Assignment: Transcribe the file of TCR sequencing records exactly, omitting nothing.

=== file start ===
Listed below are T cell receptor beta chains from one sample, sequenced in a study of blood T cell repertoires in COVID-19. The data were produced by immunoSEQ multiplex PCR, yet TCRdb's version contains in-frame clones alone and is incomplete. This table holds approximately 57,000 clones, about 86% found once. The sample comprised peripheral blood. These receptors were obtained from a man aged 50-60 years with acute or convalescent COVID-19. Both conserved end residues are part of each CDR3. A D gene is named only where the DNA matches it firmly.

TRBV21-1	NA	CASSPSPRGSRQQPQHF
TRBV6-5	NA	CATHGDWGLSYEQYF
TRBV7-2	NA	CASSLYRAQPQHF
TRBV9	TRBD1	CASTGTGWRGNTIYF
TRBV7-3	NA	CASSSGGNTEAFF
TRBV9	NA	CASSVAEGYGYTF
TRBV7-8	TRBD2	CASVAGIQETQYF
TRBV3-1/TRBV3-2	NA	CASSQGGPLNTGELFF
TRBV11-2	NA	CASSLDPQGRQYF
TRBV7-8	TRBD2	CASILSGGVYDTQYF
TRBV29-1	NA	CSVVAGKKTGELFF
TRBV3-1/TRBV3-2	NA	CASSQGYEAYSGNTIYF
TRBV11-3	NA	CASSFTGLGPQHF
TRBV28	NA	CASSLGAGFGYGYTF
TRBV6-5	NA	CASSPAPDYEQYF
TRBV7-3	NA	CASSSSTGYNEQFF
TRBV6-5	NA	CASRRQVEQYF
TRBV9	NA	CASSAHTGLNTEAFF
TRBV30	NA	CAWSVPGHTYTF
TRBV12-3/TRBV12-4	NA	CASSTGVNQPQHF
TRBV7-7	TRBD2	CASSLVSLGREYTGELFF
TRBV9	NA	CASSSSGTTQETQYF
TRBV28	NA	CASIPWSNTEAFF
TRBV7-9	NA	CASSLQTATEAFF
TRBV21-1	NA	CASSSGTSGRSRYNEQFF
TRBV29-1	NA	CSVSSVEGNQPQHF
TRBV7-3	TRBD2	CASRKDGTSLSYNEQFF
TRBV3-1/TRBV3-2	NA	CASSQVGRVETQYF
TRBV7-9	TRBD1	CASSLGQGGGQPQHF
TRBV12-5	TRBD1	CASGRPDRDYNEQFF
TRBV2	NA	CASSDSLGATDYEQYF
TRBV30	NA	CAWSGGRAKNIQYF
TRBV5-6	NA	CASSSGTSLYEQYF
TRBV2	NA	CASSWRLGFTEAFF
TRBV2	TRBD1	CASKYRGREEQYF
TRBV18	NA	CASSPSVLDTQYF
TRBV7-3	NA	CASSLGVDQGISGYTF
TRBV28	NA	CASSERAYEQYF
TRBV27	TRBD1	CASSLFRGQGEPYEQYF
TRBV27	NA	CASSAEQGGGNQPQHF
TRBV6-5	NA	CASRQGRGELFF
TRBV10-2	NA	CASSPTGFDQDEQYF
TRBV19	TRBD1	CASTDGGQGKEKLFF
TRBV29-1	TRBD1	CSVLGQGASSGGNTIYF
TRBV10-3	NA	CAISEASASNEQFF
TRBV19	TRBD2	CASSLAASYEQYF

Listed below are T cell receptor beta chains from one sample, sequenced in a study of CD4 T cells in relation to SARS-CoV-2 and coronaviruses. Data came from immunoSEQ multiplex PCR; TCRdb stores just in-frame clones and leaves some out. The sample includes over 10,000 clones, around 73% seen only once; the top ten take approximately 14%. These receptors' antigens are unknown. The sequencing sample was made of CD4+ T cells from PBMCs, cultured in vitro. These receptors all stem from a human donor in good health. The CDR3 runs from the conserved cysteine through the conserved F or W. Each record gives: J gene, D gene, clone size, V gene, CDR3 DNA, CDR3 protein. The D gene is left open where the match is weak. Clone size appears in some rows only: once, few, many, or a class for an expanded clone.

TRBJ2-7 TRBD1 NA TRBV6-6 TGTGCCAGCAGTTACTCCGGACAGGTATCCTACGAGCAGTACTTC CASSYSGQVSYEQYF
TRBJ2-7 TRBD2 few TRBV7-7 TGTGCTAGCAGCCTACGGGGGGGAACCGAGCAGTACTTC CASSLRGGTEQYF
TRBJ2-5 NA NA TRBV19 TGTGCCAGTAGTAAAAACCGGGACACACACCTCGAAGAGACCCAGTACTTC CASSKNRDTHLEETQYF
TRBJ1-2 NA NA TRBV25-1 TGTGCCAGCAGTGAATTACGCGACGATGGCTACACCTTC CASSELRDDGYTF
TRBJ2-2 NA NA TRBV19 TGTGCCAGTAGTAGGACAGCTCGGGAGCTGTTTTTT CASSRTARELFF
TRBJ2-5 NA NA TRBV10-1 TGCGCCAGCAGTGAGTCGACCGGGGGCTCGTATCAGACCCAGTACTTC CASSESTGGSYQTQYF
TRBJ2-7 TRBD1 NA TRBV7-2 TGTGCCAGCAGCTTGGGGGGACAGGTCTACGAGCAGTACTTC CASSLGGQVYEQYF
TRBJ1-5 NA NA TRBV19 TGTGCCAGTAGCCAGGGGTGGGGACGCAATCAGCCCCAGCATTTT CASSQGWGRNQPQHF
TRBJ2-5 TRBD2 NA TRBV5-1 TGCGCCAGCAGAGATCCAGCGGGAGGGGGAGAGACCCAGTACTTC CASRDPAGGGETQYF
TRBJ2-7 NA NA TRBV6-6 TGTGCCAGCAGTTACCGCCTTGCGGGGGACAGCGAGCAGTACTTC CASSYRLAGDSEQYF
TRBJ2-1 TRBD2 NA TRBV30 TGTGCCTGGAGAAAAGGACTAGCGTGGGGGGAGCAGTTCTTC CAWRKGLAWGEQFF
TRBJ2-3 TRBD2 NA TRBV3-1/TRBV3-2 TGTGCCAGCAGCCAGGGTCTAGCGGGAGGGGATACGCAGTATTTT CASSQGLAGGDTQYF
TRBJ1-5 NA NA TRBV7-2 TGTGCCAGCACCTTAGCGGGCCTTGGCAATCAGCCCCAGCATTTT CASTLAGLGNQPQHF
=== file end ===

Listed below are T cell receptor beta chains from one sample, sequenced in a study of blood T cell repertoires in COVID-19. The data were produced by immunoSEQ multiplex PCR, yet TCRdb's version contains in-frame clones alone and is incomplete. This table holds approximately 57,000 clones, about 86% found once. The sample comprised peripheral blood. These receptors were obtained from a man aged 50-60 years with acute or convalescent COVID-19. Both conserved end residues are part of each CDR3. A D gene is named only where the DNA matches it firmly.

TRBV21-1	NA	CASSPSPRGSRQQPQHF
TRBV6-5	NA	CATHGDWGLSYEQYF
TRBV7-2	NA	CASSLYRAQPQHF
TRBV9	TRBD1	CASTGTGWRGNTIYF
TRBV7-3	NA	CASSSGGNTEAFF
TRBV9	NA	CASSVAEGYGYTF
TRBV7-8	TRBD2	CASVAGIQETQYF
TRBV3-1/TRBV3-2	NA	CASSQGGPLNTGELFF
TRBV11-2	NA	CASSLDPQGRQYF
TRBV7-8	TRBD2	CASILSGGVYDTQYF
TRBV29-1	NA	CSVVAGKKTGELFF
TRBV3-1/TRBV3-2	NA	CASSQGYEAYSGNTIYF
TRBV11-3	NA	CASSFTGLGPQHF
TRBV28	NA	CASSLGAGFGYGYTF
TRBV6-5	NA	CASSPAPDYEQYF
TRBV7-3	NA	CASSSSTGYNEQFF
TRBV6-5	NA	CASRRQVEQYF
TRBV9	NA	CASSAHTGLNTEAFF
TRBV30	NA	CAWSVPGHTYTF
TRBV12-3/TRBV12-4	NA	CASSTGVNQPQHF
TRBV7-7	TRBD2	CASSLVSLGREYTGELFF
TRBV9	NA	CASSSSGTTQETQYF
TRBV28	NA	CASIPWSNTEAFF
TRBV7-9	NA	CASSLQTATEAFF
TRBV21-1	NA	CASSSGTSGRSRYNEQFF
TRBV29-1	NA	CSVSSVEGNQPQHF
TRBV7-3	TRBD2	CASRKDGTSLSYNEQFF
TRBV3-1/TRBV3-2	NA	CASSQVGRVETQYF
TRBV7-9	TRBD1	CASSLGQGGGQPQHF
TRBV12-5	TRBD1	CASGRPDRDYNEQFF
TRBV2	NA	CASSDSLGATDYEQYF
TRBV30	NA	CAWSGGRAKNIQYF
TRBV5-6	NA	CASSSGTSLYEQYF
TRBV2	NA	CASSWRLGFTEAFF
TRBV2	TRBD1	CASKYRGREEQYF
TRBV18	NA	CASSPSVLDTQYF
TRBV7-3	NA	CASSLGVDQGISGYTF
TRBV28	NA	CASSERAYEQYF
TRBV27	TRBD1	CASSLFRGQGEPYEQYF
TRBV27	NA	CASSAEQGGGNQPQHF
TRBV6-5	NA	CASRQGRGELFF
TRBV10-2	NA	CASSPTGFDQDEQYF
TRBV19	TRBD1	CASTDGGQGKEKLFF
TRBV29-1	TRBD1	CSVLGQGASSGGNTIYF
TRBV10-3	NA	CAISEASASNEQFF
TRBV19	TRBD2	CASSLAASYEQYF

Listed below are T cell receptor beta chains from one sample, sequenced in a study of CD4 T cells in relation to SARS-CoV-2 and coronaviruses. Data came from immunoSEQ multiplex PCR; TCRdb stores just in-frame clones and leaves some out. The sample includes over 10,000 clones, around 73% seen only once; the top ten take approximately 14%. These receptors' antigens are unknown. The sequencing sample was made of CD4+ T cells from PBMCs, cultured in vitro. These receptors all stem from a human donor in good health. The CDR3 runs from the conserved cysteine through the conserved F or W. Each record gives: J gene, D gene, clone size, V gene, CDR3 DNA, CDR3 protein. The D gene is left open where the match is weak. Clone size appears in some rows only: once, few, many, or a class for an expanded clone.

TRBJ2-7 TRBD1 NA TRBV6-6 TGTGCCAGCAGTTACTCCGGACAGGTATCCTACGAGCAGTACTTC CASSYSGQVSYEQYF
TRBJ2-7 TRBD2 few TRBV7-7 TGTGCTAGCAGCCTACGGGGGGGAACCGAGCAGTACTTC CASSLRGGTEQYF
TRBJ2-5 NA NA TRBV19 TGTGCCAGTAGTAAAAACCGGGACACACACCTCGAAGAGACCCAGTACTTC CASSKNRDTHLEETQYF
TRBJ1-2 NA NA TRBV25-1 TGTGCCAGCAGTGAATTACGCGACGATGGCTACACCTTC CASSELRDDGYTF
TRBJ2-2 NA NA TRBV19 TGTGCCAGTAGTAGGACAGCTCGGGAGCTGTTTTTT CASSRTARELFF
TRBJ2-5 NA NA TRBV10-1 TGCGCCAGCAGTGAGTCGACCGGGGGCTCGTATCAGACCCAGTACTTC CASSESTGGSYQTQYF
TRBJ2-7 TRBD1 NA TRBV7-2 TGTGCCAGCAGCTTGGGGGGACAGGTCTACGAGCAGTACTTC CASSLGGQVYEQYF
TRBJ1-5 NA NA TRBV19 TGTGCCAGTAGCCAGGGGTGGGGACGCAATCAGCCCCAGCATTTT CASSQGWGRNQPQHF
TRBJ2-5 TRBD2 NA TRBV5-1 TGCGCCAGCAGAGATCCAGCGGGAGGGGGAGAGACCCAGTACTTC CASRDPAGGGETQYF
TRBJ2-7 NA NA TRBV6-6 TGTGCCAGCAGTTACCGCCTTGCGGGGGACAGCGAGCAGTACTTC CASSYRLAGDSEQYF
TRBJ2-1 TRBD2 NA TRBV30 TGTGCCTGGAGAAAAGGACTAGCGTGGGGGGAGCAGTTCTTC CAWRKGLAWGEQFF
TRBJ2-3 TRBD2 NA TRBV3-1/TRBV3-2 TGTGCCAGCAGCCAGGGTCTAGCGGGAGGGGATACGCAGTATTTT CASSQGLAGGDTQYF
TRBJ1-5 NA NA TRBV7-2 TGTGCCAGCACCTTAGCGGGCCTTGGCAATCAGCCCCAGCATTTT CASTLAGLGNQPQHF